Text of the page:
How Your Politics Hurt Your Company

It’s that time of year again. Election season in the US. For the next 8 months we will be inundated with political ads, phone calls, debates and the like, trying to get us to vote one way or another.

Raise your hand if you’re excited about this.

I didn’t think so. Me neither.

There is very little that’s as divisive as politics. People feel passionately about the many sides of various issues, and when you get multiple opinions in a room, there are sure to be fireworks.

Now imagine trying to do business in that environment. Next to impossible.

When we try to engage in political debate on our social networks, we invariably make it harder to do business. And we also create an environment that’s harder for our colleagues and company. Because people will come to associate your brand with your opinion. And if they disagree, they may choose not to do business with your company. Fair or not, that’s politics.

Do yourself, and everyone else in your company, a favor. Keep politics out of your online discourse. Don’t even joke about it. There is too much chance that someone will be offended.

If you want to talk politics, do it in person where it won’t live forever, tainting your brand.

Your thoughts?

image credit: kretyen

8 Responses to How Your Politics Hurt Your Company
  1. Betsy
    September 6, 2012 | 2:51 pm

    Watch your “likes” too! These show up in your news feed to your customers if they are your friends. You might not comment, but the things you are liking can be just as offensive as posting or replying. For me, this goes for not only politics and religion but offensive language/titles as well.

  2. mia
    September 6, 2012 | 1:29 pm

    I totally matter how difficult it is to keep quiet, remarking or posting about politics can only hurt your business!

  3. Melody
    July 11, 2012 | 10:57 am

    I agree politics and religion are two topics I try to avoid discussing at any time. I have a diverse group of online friends and feel it’s important to respect everyone’s view.
    Melody recently posted..Buy One Get One Unadvertised Specials

  4. Rochelle
    April 21, 2012 | 7:01 am

    You really have to know your audience before initiating or jumping into a discussion involving politics. Anything less and you’re inviting trouble. If you’re with a group that is not hot-headed, can discuss politics with intelligence and civility, and are not prone to extremist views, it can actually be mentally stimulating. But in the real world, it can easily become messy, to put it politely.
    Rochelle recently posted..Need An RSA Certificate Online

  5. donna
    April 16, 2012 | 11:04 am

    Amy I couldn’t agree with you more as I was raised the exact same way. And in these times there are soooo many potentially divisive topics that I basically don’t discuss anything other than the fun we are having at the class / party.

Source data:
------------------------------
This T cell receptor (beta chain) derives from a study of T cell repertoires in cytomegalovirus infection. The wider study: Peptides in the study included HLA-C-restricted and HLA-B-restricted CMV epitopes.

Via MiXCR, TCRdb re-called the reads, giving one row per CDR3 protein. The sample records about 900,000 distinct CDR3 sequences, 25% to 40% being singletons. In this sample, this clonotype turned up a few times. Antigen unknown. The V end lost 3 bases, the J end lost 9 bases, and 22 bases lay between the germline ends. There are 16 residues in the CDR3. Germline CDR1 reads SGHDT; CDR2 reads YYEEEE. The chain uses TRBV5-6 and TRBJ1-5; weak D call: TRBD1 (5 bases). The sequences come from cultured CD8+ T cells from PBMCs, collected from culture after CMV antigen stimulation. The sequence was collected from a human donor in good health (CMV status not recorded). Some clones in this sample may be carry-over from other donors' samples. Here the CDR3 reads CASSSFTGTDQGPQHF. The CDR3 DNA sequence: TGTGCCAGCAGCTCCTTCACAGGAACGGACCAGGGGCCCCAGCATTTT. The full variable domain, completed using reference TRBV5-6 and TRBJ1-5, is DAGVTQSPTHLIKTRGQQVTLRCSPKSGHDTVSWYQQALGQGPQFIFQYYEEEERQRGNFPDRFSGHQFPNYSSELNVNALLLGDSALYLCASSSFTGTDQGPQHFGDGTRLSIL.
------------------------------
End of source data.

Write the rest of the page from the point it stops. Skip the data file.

You never ever know who’s married to whom, who practices what and while everyone should keep and hold dear their beliefs, share them when you are certain you are in a group of like minded individuals.

    We are at the party to have fun, not debate. A MLM or Direct sales party is not the proper venue for a soapbox.

  6. Andrea Roberts
    April 16, 2012 | 3:38 am

    I don’t know much about politics either. So I always make sure I don’t talk about it anywhere or to anyone. I just don’t want any argument about it. It’s senseless. Just sharing! 🙂
    Andrea Roberts recently posted..MSDSonline Management Partners with ICG Group, to Acquire MSDSonline from Existing Investors

  7. christine
    April 13, 2012 | 9:30 am

    This is a tough one…I usually keep my political comments to my personal FB and twitter page but realizing that more and more potential customers come from the close people I know.

    Its difficult because I’m quite passionate about politics but I also need my business….so I don’t know…going to have to find a balance here. x
    christine recently posted..Understanding the Scentsy Compensation Plan

  8. Amy Celona
    April 12, 2012 | 9:07 am

    I’ll take that a step further and say that it hurts the person posting more.

    I was raised to at least ‘respect the office of the president’ if not the man. We live in the most awesome country in the world and we have the right to express our beliefs without fear of reprisal. However the fact is, if you allow yourself that harangue about the sitting president on Facebook or Twitter, I’m probably going to do business with someone else. I think it reflects bad judgement on the person posting it and might even color what I think of them personally–so was that worth it?

    I don’t need to know your political beliefs and in return–hey–I’ll spare you mine. That crazy free speech thing can be a double edged sword.

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